To view information about your IP address allocations, click the IP Addresses tab. You see a list of the public IP addresses allocated to your account.
Your virtual machines reside behind a virtual router. Subsequently this IP address could be that of your virtual router, and not of a particular virtual machine (which in turn could have a private IP address). You can see the following information in the Details section.
- ID: The unique ID for this IP address, assigned by your service provider.
- Account: The account to which the IP is assigned.
- Zone: The zone in which this IP address resides.
- VLAN: Information about the virtual local area network.
- Source NAT: Whether Network Address Translation is enabled on this virtual router.
- Network ID: The unique ID provided by your service provider.
- Associated Network ID: Associated network ID provided.
- Domain: The domain associated with the account.
- Allocated: The date and time at which this IP address was allocated.
- Static NAT: Is the NAT static or dynamic? (Request an additional IP address for your virtual router if static NAT is Yes.)
To acquire a new IP address, click Acquire IP. Specify if it is for a VPC or network, select the network or VPC, select the check box for terms and conditions, and click Confirm.
Select the IP address. Move the cursor over the gear wheel icon. You see a list of actions that you can perform for the selected IP address.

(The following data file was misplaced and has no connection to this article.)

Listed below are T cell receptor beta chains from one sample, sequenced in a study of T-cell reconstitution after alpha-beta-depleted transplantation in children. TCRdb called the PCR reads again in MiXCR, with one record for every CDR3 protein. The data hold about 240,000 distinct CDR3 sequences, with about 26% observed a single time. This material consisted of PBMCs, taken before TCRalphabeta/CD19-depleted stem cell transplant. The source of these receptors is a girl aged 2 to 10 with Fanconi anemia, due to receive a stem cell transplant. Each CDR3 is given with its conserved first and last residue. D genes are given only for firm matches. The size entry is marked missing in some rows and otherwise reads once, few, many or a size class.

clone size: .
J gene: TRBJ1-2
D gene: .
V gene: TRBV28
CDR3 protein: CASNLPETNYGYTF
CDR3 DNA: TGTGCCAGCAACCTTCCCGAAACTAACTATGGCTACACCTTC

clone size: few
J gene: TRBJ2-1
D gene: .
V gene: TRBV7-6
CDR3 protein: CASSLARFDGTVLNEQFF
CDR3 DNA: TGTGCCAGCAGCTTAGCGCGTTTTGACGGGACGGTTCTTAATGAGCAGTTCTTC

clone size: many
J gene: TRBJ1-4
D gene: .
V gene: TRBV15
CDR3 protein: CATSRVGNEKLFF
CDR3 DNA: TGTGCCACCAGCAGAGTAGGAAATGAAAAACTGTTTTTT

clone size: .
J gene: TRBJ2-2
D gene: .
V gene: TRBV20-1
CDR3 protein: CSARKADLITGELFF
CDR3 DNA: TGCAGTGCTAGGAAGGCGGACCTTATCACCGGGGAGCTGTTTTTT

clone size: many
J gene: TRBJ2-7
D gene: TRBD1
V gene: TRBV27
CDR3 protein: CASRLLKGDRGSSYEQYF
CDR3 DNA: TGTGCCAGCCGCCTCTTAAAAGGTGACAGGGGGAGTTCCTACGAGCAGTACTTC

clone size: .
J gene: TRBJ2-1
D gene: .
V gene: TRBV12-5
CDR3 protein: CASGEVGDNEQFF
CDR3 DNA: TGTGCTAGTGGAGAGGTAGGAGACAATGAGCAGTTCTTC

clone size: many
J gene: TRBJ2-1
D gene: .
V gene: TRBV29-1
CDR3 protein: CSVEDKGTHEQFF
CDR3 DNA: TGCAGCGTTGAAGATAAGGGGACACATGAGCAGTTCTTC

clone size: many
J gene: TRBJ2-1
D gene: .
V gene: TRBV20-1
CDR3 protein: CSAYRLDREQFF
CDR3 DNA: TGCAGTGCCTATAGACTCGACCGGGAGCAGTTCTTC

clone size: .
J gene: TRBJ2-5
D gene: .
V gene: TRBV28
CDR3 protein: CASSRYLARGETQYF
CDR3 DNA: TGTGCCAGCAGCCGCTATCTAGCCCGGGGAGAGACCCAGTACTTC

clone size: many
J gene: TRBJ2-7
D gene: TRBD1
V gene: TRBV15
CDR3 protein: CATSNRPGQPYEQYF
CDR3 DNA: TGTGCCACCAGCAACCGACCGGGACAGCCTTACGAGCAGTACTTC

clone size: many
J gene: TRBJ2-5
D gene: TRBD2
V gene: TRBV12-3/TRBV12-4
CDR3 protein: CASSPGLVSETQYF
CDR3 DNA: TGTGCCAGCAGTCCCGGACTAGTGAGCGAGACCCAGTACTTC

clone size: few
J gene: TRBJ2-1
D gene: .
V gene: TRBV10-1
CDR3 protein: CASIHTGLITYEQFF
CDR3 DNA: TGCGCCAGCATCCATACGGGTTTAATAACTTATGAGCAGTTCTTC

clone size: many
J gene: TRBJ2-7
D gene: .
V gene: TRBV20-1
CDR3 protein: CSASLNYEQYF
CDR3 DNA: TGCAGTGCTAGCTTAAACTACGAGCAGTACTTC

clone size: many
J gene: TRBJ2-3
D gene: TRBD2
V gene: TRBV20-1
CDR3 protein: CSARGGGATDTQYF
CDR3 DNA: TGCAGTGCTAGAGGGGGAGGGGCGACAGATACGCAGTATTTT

Enabling or Disabling Static NAT: A static NAT rule maps a public IP address to the private IP address of a VM to allow Internet traffic to it. You can enable or disable static NAT for a particular IP address in a VPC. Click Enable Static NAT. Select the network and the VM and click OK. To disable Static NAT, click Disable Static NAT and then, click Confirm.
Releasing an IP: If you no longer need a particular IP, you can disassociate it from its VPC and return it to the pool of available addresses. Click Release IP and then, click Confirm.
- Ensure that the backend services are healthy.
- Ensure the load balancing rule does not send any further requests to an unhealthy backend service(s).
Benefit of configuring Health Checks on LB Rule:
Load Balancer tab
- Ping Path: Load Balancing sends health check queries to the path you specify in Ping Path.
- Description: A short description of the policy.
- Response Timeout (in sec): Time to wait when receiving a response from the health check (2sec - 60 sec), Default value is 5 sec.
- Health Check Interval (in sec): Amount of time between health checks (0.1 min - 5min). Default value is 5 sec.
- Healthy Threshold: Number of consecutive health check success before declaring an instance healthy. Default value is 2.
- Unhealthy Threshold: Number of consecutive health check failures before declaring an instance unhealthy. Default value is 10.
Configuring Health Check policy: When you configure the health check policy for the first time, select the LB rule. Move the cursor over the gear wheel icon. Click the Manage Health Policy option. Specify the required details and click Create.
Editing Health Check policy: Subsequently, click Edit to modify the details entered.
Deleting Health Check policy: Click Delete to delete an existing health check policy.